What do you think social networks sites can do to be more friendly—and safe—for women and girls?
We think perhaps sites should consult with their users –most especially those who have experienced abuse or harassment on their sites in order to discover this question for themselves. We do think, however, that sites should make their moderation policies open and transparent. By which We mean, if you examine how Facebook –for example– has a policy which states that pictures of breastfeeding women are offensive, but pictures of women being assaulted are not, it should make sure that those people using it are aware of this policy. Any examination of how Facebook moderates such photos shows that this is their policy, however for some reason the site does not publicly admit to it. Similarly, if moderators on Tumblr or Twitter or Ask.fm are not going to remove death and rape threats made to women and girls, if they are going to class misogynous and racist slurs as “jokes”, it would only be fair and transparent for sites to make their clients aware of this policy. This way we could make an informed choice about whether we wished to sign up or not.

What do you think social networks owners should do to ensure safety on their sites?
We would recommend reading this text from a series of very thoughtful posts by Nancy Leong on the subject of internet harassment. For my part, I think that social networks have got to accept that providing a good moderation service is not an optional extra, or something to be done on the cheap, but an important part of providing a platform on social media. Studies in the US show that women outnumber men on social media, so it is reasonable to expect that the owners of these platforms investigate how to best protect its users and implement strategies accordingly.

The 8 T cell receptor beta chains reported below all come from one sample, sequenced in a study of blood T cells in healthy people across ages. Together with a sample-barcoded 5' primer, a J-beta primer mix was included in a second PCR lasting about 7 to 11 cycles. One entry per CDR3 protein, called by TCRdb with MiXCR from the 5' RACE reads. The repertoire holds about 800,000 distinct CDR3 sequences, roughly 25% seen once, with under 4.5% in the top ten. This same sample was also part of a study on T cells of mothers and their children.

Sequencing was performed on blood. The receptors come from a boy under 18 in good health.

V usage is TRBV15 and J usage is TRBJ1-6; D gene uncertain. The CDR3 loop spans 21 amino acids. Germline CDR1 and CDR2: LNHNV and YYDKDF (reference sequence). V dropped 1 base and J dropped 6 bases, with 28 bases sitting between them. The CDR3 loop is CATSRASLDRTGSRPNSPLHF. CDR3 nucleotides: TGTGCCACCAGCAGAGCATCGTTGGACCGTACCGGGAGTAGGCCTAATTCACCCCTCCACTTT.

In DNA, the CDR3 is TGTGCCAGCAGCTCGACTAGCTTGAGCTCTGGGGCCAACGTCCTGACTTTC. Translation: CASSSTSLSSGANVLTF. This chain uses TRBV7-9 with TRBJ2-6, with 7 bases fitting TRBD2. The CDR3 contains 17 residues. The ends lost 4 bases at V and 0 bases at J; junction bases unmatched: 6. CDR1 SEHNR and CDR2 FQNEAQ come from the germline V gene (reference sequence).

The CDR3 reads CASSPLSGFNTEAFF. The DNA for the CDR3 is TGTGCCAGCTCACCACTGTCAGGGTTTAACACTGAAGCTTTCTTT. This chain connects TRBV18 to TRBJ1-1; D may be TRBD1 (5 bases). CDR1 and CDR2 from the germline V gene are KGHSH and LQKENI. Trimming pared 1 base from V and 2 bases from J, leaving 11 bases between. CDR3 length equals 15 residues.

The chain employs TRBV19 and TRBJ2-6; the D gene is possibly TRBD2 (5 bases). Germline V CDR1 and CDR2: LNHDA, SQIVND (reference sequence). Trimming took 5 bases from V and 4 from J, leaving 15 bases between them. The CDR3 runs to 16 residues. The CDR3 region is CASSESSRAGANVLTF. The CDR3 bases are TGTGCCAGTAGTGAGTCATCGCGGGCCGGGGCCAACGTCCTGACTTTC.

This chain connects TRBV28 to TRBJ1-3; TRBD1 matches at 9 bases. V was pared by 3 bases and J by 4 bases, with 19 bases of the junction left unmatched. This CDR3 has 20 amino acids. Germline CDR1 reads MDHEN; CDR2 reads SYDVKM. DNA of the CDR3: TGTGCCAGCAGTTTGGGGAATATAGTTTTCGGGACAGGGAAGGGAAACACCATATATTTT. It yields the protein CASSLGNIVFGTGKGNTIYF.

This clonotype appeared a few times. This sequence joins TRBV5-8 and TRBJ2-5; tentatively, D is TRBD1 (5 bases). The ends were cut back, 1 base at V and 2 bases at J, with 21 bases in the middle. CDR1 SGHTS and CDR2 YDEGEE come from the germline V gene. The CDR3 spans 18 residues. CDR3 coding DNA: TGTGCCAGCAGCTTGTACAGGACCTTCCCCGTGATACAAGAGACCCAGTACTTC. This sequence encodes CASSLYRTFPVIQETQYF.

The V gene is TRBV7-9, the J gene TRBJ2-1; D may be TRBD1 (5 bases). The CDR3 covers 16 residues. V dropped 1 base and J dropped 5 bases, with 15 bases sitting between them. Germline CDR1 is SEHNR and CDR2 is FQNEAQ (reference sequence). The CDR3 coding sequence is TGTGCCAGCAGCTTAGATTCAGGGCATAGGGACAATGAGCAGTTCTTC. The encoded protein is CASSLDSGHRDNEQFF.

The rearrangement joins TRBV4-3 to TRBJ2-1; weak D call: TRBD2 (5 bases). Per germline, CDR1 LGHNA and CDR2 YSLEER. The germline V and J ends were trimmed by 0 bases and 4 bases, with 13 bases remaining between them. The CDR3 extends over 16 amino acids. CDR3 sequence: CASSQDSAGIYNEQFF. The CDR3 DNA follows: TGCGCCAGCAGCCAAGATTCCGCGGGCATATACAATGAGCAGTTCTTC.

What is your vision of how social networks could shape our world?
Our experiences teach us that social networks are not unprecedented social spaces nor are its users fundamentally distinct or separated from off line cultures and societies. On line behaviour fundamentally reflects off line behaviour and the misogyny which we see and highlight every day is as prevalent in our face-to-face relations as those we have on-line (as the work of the Every Day Sexism project illustrates so well). If anything, social media is simply a platform which amplifies and records the daily instances of misogyny faced by women.

As a result, it is entirely possible that social networks will continue to make the world a less welcoming place for women. Initiatives like those of Google to allow people to search email addresses with a simple name search, or face recognition technology, will continue to erode privacy and provide ample tools for the harassment of women. Phenomena like “revenge porn” websites will proliferate as will instances of the recording and circulation of rape and abuse against women.

On the other hand, social networks also offer women the tools to work together to fight in favour of a more women friendly world. Social media has the potential to offer a platform to diverse women’s voices and allow them to forged alliances which cross continents, cultures and religion. This is our hope for the future and the principal reason we started EOM.

This article was originally posted on The Social Network Station in 2014.